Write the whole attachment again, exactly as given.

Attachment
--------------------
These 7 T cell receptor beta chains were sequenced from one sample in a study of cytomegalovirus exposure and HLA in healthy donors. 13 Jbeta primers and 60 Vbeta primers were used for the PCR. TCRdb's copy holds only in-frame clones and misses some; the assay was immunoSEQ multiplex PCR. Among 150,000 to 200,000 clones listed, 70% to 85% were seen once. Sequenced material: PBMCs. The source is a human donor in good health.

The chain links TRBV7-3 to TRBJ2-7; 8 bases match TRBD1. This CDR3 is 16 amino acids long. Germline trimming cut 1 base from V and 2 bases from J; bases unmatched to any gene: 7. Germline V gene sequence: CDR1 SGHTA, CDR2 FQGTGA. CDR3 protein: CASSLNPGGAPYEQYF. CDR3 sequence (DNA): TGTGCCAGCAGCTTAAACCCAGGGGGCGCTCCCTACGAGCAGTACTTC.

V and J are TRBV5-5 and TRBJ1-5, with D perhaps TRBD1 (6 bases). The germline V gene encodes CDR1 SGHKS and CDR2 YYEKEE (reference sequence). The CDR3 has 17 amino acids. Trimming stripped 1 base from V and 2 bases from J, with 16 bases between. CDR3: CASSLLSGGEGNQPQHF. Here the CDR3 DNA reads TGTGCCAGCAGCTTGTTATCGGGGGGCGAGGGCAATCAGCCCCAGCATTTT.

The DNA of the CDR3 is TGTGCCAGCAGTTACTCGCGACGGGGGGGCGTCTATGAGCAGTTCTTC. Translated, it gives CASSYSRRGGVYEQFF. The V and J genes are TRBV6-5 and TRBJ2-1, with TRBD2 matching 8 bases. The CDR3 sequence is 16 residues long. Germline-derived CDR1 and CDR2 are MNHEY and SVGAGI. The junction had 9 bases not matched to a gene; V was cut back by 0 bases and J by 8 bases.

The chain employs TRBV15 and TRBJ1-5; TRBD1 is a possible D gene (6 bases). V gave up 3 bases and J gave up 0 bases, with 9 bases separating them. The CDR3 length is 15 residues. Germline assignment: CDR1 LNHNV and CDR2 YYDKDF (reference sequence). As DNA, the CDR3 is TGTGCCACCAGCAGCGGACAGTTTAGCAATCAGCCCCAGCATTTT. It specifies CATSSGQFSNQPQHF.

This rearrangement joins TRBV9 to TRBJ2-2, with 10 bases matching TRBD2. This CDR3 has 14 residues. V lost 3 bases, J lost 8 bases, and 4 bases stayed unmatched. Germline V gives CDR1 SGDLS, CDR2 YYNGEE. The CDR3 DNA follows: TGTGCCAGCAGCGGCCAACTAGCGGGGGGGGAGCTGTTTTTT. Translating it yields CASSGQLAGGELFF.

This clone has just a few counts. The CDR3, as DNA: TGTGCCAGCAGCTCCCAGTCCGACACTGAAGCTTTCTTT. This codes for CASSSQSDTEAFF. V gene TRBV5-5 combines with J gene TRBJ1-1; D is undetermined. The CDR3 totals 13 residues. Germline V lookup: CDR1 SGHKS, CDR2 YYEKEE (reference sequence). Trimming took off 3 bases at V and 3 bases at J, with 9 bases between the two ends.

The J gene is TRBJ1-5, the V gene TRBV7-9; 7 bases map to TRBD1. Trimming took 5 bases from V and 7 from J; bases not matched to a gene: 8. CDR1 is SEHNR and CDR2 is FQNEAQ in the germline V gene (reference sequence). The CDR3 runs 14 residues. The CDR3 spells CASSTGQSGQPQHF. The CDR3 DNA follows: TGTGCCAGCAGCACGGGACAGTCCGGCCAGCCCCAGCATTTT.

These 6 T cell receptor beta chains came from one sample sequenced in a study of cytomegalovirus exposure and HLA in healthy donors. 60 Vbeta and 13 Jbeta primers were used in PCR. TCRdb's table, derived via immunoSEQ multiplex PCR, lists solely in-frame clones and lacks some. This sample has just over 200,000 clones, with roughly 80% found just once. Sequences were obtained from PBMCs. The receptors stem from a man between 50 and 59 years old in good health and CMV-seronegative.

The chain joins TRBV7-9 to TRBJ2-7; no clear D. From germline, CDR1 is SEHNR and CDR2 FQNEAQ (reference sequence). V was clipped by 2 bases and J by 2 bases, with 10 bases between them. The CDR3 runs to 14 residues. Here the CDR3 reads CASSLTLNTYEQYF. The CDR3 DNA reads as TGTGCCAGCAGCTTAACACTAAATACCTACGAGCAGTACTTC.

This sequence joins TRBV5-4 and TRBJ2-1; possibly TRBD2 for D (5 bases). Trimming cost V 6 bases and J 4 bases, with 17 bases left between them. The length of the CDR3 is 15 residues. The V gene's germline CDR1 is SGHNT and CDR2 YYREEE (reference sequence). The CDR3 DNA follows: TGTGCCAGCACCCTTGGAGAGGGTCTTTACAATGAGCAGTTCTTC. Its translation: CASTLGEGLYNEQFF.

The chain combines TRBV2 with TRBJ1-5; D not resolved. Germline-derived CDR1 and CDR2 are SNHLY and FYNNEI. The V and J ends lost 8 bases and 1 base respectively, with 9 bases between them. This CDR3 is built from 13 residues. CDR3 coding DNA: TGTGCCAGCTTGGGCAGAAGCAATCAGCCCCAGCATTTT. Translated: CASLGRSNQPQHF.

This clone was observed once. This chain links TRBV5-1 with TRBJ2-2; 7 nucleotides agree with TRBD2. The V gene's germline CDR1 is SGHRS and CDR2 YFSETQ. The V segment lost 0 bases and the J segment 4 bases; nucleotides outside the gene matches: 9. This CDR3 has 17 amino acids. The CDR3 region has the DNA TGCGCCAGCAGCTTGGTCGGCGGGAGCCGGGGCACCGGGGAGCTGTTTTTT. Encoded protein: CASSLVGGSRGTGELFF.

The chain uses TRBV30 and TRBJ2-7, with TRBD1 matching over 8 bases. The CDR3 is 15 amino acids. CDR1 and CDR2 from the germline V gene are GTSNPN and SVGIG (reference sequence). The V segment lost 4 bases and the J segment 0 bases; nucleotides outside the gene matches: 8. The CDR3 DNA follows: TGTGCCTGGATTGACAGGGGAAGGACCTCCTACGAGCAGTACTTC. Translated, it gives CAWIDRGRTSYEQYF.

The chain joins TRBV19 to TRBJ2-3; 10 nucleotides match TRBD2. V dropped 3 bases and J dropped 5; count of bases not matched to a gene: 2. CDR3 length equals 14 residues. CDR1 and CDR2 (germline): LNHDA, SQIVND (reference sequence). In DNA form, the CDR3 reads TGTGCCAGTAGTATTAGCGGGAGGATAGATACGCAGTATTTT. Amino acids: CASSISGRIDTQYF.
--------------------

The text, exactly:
These 7 T cell receptor beta chains were sequenced from one sample in a study of cytomegalovirus exposure and HLA in healthy donors. 13 Jbeta primers and 60 Vbeta primers were used for the PCR. TCRdb's copy holds only in-frame clones and misses some; the assay was immunoSEQ multiplex PCR. Among 150,000 to 200,000 clones listed, 70% to 85% were seen once. Sequenced material: PBMCs. The source is a human donor in good health.

The chain links TRBV7-3 to TRBJ2-7; 8 bases match TRBD1. This CDR3 is 16 amino acids long. Germline trimming cut 1 base from V and 2 bases from J; bases unmatched to any gene: 7. Germline V gene sequence: CDR1 SGHTA, CDR2 FQGTGA. CDR3 protein: CASSLNPGGAPYEQYF. CDR3 sequence (DNA): TGTGCCAGCAGCTTAAACCCAGGGGGCGCTCCCTACGAGCAGTACTTC.

V and J are TRBV5-5 and TRBJ1-5, with D perhaps TRBD1 (6 bases). The germline V gene encodes CDR1 SGHKS and CDR2 YYEKEE (reference sequence). The CDR3 has 17 amino acids. Trimming stripped 1 base from V and 2 bases from J, with 16 bases between. CDR3: CASSLLSGGEGNQPQHF. Here the CDR3 DNA reads TGTGCCAGCAGCTTGTTATCGGGGGGCGAGGGCAATCAGCCCCAGCATTTT.

The DNA of the CDR3 is TGTGCCAGCAGTTACTCGCGACGGGGGGGCGTCTATGAGCAGTTCTTC. Translated, it gives CASSYSRRGGVYEQFF. The V and J genes are TRBV6-5 and TRBJ2-1, with TRBD2 matching 8 bases. The CDR3 sequence is 16 residues long. Germline-derived CDR1 and CDR2 are MNHEY and SVGAGI. The junction had 9 bases not matched to a gene; V was cut back by 0 bases and J by 8 bases.

The chain employs TRBV15 and TRBJ1-5; TRBD1 is a possible D gene (6 bases). V gave up 3 bases and J gave up 0 bases, with 9 bases separating them. The CDR3 length is 15 residues. Germline assignment: CDR1 LNHNV and CDR2 YYDKDF (reference sequence). As DNA, the CDR3 is TGTGCCACCAGCAGCGGACAGTTTAGCAATCAGCCCCAGCATTTT. It specifies CATSSGQFSNQPQHF.

This rearrangement joins TRBV9 to TRBJ2-2, with 10 bases matching TRBD2. This CDR3 has 14 residues. V lost 3 bases, J lost 8 bases, and 4 bases stayed unmatched. Germline V gives CDR1 SGDLS, CDR2 YYNGEE. The CDR3 DNA follows: TGTGCCAGCAGCGGCCAACTAGCGGGGGGGGAGCTGTTTTTT. Translating it yields CASSGQLAGGELFF.

This clone has just a few counts. The CDR3, as DNA: TGTGCCAGCAGCTCCCAGTCCGACACTGAAGCTTTCTTT. This codes for CASSSQSDTEAFF. V gene TRBV5-5 combines with J gene TRBJ1-1; D is undetermined. The CDR3 totals 13 residues. Germline V lookup: CDR1 SGHKS, CDR2 YYEKEE (reference sequence). Trimming took off 3 bases at V and 3 bases at J, with 9 bases between the two ends.

The J gene is TRBJ1-5, the V gene TRBV7-9; 7 bases map to TRBD1. Trimming took 5 bases from V and 7 from J; bases not matched to a gene: 8. CDR1 is SEHNR and CDR2 is FQNEAQ in the germline V gene (reference sequence). The CDR3 runs 14 residues. The CDR3 spells CASSTGQSGQPQHF. The CDR3 DNA follows: TGTGCCAGCAGCACGGGACAGTCCGGCCAGCCCCAGCATTTT.

These 6 T cell receptor beta chains came from one sample sequenced in a study of cytomegalovirus exposure and HLA in healthy donors. 60 Vbeta and 13 Jbeta primers were used in PCR. TCRdb's table, derived via immunoSEQ multiplex PCR, lists solely in-frame clones and lacks some. This sample has just over 200,000 clones, with roughly 80% found just once. Sequences were obtained from PBMCs. The receptors stem from a man between 50 and 59 years old in good health and CMV-seronegative.

The chain joins TRBV7-9 to TRBJ2-7; no clear D. From germline, CDR1 is SEHNR and CDR2 FQNEAQ (reference sequence). V was clipped by 2 bases and J by 2 bases, with 10 bases between them. The CDR3 runs to 14 residues. Here the CDR3 reads CASSLTLNTYEQYF. The CDR3 DNA reads as TGTGCCAGCAGCTTAACACTAAATACCTACGAGCAGTACTTC.

This sequence joins TRBV5-4 and TRBJ2-1; possibly TRBD2 for D (5 bases). Trimming cost V 6 bases and J 4 bases, with 17 bases left between them. The length of the CDR3 is 15 residues. The V gene's germline CDR1 is SGHNT and CDR2 YYREEE (reference sequence). The CDR3 DNA follows: TGTGCCAGCACCCTTGGAGAGGGTCTTTACAATGAGCAGTTCTTC. Its translation: CASTLGEGLYNEQFF.

The chain combines TRBV2 with TRBJ1-5; D not resolved. Germline-derived CDR1 and CDR2 are SNHLY and FYNNEI. The V and J ends lost 8 bases and 1 base respectively, with 9 bases between them. This CDR3 is built from 13 residues. CDR3 coding DNA: TGTGCCAGCTTGGGCAGAAGCAATCAGCCCCAGCATTTT. Translated: CASLGRSNQPQHF.

This clone was observed once. This chain links TRBV5-1 with TRBJ2-2; 7 nucleotides agree with TRBD2. The V gene's germline CDR1 is SGHRS and CDR2 YFSETQ. The V segment lost 0 bases and the J segment 4 bases; nucleotides outside the gene matches: 9. This CDR3 has 17 amino acids. The CDR3 region has the DNA TGCGCCAGCAGCTTGGTCGGCGGGAGCCGGGGCACCGGGGAGCTGTTTTTT. Encoded protein: CASSLVGGSRGTGELFF.

The chain uses TRBV30 and TRBJ2-7, with TRBD1 matching over 8 bases. The CDR3 is 15 amino acids. CDR1 and CDR2 from the germline V gene are GTSNPN and SVGIG (reference sequence). The V segment lost 4 bases and the J segment 0 bases; nucleotides outside the gene matches: 8. The CDR3 DNA follows: TGTGCCTGGATTGACAGGGGAAGGACCTCCTACGAGCAGTACTTC. Translated, it gives CAWIDRGRTSYEQYF.

The chain joins TRBV19 to TRBJ2-3; 10 nucleotides match TRBD2. V dropped 3 bases and J dropped 5; count of bases not matched to a gene: 2. CDR3 length equals 14 residues. CDR1 and CDR2 (germline): LNHDA, SQIVND (reference sequence). In DNA form, the CDR3 reads TGTGCCAGTAGTATTAGCGGGAGGATAGATACGCAGTATTTT. Amino acids: CASSISGRIDTQYF.